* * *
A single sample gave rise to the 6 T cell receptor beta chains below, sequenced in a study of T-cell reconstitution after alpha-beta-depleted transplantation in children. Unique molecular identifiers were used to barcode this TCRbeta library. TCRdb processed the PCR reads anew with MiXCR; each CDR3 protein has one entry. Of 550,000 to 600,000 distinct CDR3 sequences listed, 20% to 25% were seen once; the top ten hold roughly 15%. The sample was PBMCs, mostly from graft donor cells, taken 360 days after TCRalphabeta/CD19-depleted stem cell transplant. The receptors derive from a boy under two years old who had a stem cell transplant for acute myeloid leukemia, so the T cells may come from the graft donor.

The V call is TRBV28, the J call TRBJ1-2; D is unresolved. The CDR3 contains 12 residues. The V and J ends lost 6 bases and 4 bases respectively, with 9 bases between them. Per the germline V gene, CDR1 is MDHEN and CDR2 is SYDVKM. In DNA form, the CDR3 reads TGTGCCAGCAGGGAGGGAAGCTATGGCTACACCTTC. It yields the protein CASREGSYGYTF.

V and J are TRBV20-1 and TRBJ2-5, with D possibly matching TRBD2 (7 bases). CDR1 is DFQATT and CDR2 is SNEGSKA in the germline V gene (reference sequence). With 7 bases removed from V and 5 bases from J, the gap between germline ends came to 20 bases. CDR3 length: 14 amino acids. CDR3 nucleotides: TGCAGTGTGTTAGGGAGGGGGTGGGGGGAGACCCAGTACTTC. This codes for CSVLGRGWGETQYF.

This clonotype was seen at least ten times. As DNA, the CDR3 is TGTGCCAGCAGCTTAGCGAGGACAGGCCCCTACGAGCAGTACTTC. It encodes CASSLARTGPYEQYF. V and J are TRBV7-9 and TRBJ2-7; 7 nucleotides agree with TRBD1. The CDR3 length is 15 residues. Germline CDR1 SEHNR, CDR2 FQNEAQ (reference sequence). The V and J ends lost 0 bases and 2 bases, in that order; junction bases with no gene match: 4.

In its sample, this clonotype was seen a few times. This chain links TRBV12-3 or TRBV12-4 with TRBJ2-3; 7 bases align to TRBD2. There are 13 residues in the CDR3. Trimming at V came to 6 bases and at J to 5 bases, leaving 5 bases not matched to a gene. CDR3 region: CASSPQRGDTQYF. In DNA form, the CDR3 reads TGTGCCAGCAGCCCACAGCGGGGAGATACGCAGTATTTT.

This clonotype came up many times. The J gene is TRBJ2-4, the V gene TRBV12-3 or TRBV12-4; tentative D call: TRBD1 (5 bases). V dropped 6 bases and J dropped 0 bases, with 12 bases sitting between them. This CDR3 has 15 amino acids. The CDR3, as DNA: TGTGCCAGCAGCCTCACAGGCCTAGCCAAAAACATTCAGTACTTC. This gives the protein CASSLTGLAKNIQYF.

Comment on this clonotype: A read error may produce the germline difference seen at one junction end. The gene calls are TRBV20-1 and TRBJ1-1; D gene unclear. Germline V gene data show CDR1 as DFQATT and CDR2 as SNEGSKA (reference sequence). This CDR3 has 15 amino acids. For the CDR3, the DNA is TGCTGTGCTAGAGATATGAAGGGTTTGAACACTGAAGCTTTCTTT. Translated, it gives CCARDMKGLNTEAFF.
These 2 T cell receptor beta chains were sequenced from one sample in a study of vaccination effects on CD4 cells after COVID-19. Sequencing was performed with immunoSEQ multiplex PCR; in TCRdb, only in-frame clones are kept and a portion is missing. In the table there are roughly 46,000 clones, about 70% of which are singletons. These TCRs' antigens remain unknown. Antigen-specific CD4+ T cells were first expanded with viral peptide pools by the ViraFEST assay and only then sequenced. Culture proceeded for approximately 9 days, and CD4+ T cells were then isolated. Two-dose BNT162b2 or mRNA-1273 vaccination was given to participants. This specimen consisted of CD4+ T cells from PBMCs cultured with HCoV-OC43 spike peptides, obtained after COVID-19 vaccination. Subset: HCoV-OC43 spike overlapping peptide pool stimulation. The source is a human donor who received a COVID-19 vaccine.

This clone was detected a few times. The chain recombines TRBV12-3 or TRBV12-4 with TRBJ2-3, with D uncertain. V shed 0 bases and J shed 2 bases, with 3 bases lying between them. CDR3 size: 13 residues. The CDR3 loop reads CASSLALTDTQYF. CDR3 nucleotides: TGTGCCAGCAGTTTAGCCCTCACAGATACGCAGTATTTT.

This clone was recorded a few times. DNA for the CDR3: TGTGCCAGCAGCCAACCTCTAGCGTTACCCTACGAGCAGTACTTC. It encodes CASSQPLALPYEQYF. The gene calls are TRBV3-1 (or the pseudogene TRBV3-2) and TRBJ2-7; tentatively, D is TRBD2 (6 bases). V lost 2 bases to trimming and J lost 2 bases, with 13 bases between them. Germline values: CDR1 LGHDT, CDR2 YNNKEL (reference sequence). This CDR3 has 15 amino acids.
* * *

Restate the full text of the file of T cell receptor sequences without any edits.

A single sample gave rise to the 6 T cell receptor beta chains below, sequenced in a study of T-cell reconstitution after alpha-beta-depleted transplantation in children. Unique molecular identifiers were used to barcode this TCRbeta library. TCRdb processed the PCR reads anew with MiXCR; each CDR3 protein has one entry. Of 550,000 to 600,000 distinct CDR3 sequences listed, 20% to 25% were seen once; the top ten hold roughly 15%. The sample was PBMCs, mostly from graft donor cells, taken 360 days after TCRalphabeta/CD19-depleted stem cell transplant. The receptors derive from a boy under two years old who had a stem cell transplant for acute myeloid leukemia, so the T cells may come from the graft donor.

The V call is TRBV28, the J call TRBJ1-2; D is unresolved. The CDR3 contains 12 residues. The V and J ends lost 6 bases and 4 bases respectively, with 9 bases between them. Per the germline V gene, CDR1 is MDHEN and CDR2 is SYDVKM. In DNA form, the CDR3 reads TGTGCCAGCAGGGAGGGAAGCTATGGCTACACCTTC. It yields the protein CASREGSYGYTF.

V and J are TRBV20-1 and TRBJ2-5, with D possibly matching TRBD2 (7 bases). CDR1 is DFQATT and CDR2 is SNEGSKA in the germline V gene (reference sequence). With 7 bases removed from V and 5 bases from J, the gap between germline ends came to 20 bases. CDR3 length: 14 amino acids. CDR3 nucleotides: TGCAGTGTGTTAGGGAGGGGGTGGGGGGAGACCCAGTACTTC. This codes for CSVLGRGWGETQYF.

This clonotype was seen at least ten times. As DNA, the CDR3 is TGTGCCAGCAGCTTAGCGAGGACAGGCCCCTACGAGCAGTACTTC. It encodes CASSLARTGPYEQYF. V and J are TRBV7-9 and TRBJ2-7; 7 nucleotides agree with TRBD1. The CDR3 length is 15 residues. Germline CDR1 SEHNR, CDR2 FQNEAQ (reference sequence). The V and J ends lost 0 bases and 2 bases, in that order; junction bases with no gene match: 4.

In its sample, this clonotype was seen a few times. This chain links TRBV12-3 or TRBV12-4 with TRBJ2-3; 7 bases align to TRBD2. There are 13 residues in the CDR3. Trimming at V came to 6 bases and at J to 5 bases, leaving 5 bases not matched to a gene. CDR3 region: CASSPQRGDTQYF. In DNA form, the CDR3 reads TGTGCCAGCAGCCCACAGCGGGGAGATACGCAGTATTTT.

This clonotype came up many times. The J gene is TRBJ2-4, the V gene TRBV12-3 or TRBV12-4; tentative D call: TRBD1 (5 bases). V dropped 6 bases and J dropped 0 bases, with 12 bases sitting between them. This CDR3 has 15 amino acids. The CDR3, as DNA: TGTGCCAGCAGCCTCACAGGCCTAGCCAAAAACATTCAGTACTTC. This gives the protein CASSLTGLAKNIQYF.

Comment on this clonotype: A read error may produce the germline difference seen at one junction end. The gene calls are TRBV20-1 and TRBJ1-1; D gene unclear. Germline V gene data show CDR1 as DFQATT and CDR2 as SNEGSKA (reference sequence). This CDR3 has 15 amino acids. For the CDR3, the DNA is TGCTGTGCTAGAGATATGAAGGGTTTGAACACTGAAGCTTTCTTT. Translated, it gives CCARDMKGLNTEAFF.
These 2 T cell receptor beta chains were sequenced from one sample in a study of vaccination effects on CD4 cells after COVID-19. Sequencing was performed with immunoSEQ multiplex PCR; in TCRdb, only in-frame clones are kept and a portion is missing. In the table there are roughly 46,000 clones, about 70% of which are singletons. These TCRs' antigens remain unknown. Antigen-specific CD4+ T cells were first expanded with viral peptide pools by the ViraFEST assay and only then sequenced. Culture proceeded for approximately 9 days, and CD4+ T cells were then isolated. Two-dose BNT162b2 or mRNA-1273 vaccination was given to participants. This specimen consisted of CD4+ T cells from PBMCs cultured with HCoV-OC43 spike peptides, obtained after COVID-19 vaccination. Subset: HCoV-OC43 spike overlapping peptide pool stimulation. The source is a human donor who received a COVID-19 vaccine.

This clone was detected a few times. The chain recombines TRBV12-3 or TRBV12-4 with TRBJ2-3, with D uncertain. V shed 0 bases and J shed 2 bases, with 3 bases lying between them. CDR3 size: 13 residues. The CDR3 loop reads CASSLALTDTQYF. CDR3 nucleotides: TGTGCCAGCAGTTTAGCCCTCACAGATACGCAGTATTTT.

This clone was recorded a few times. DNA for the CDR3: TGTGCCAGCAGCCAACCTCTAGCGTTACCCTACGAGCAGTACTTC. It encodes CASSQPLALPYEQYF. The gene calls are TRBV3-1 (or the pseudogene TRBV3-2) and TRBJ2-7; tentatively, D is TRBD2 (6 bases). V lost 2 bases to trimming and J lost 2 bases, with 13 bases between them. Germline values: CDR1 LGHDT, CDR2 YNNKEL (reference sequence). This CDR3 has 15 amino acids.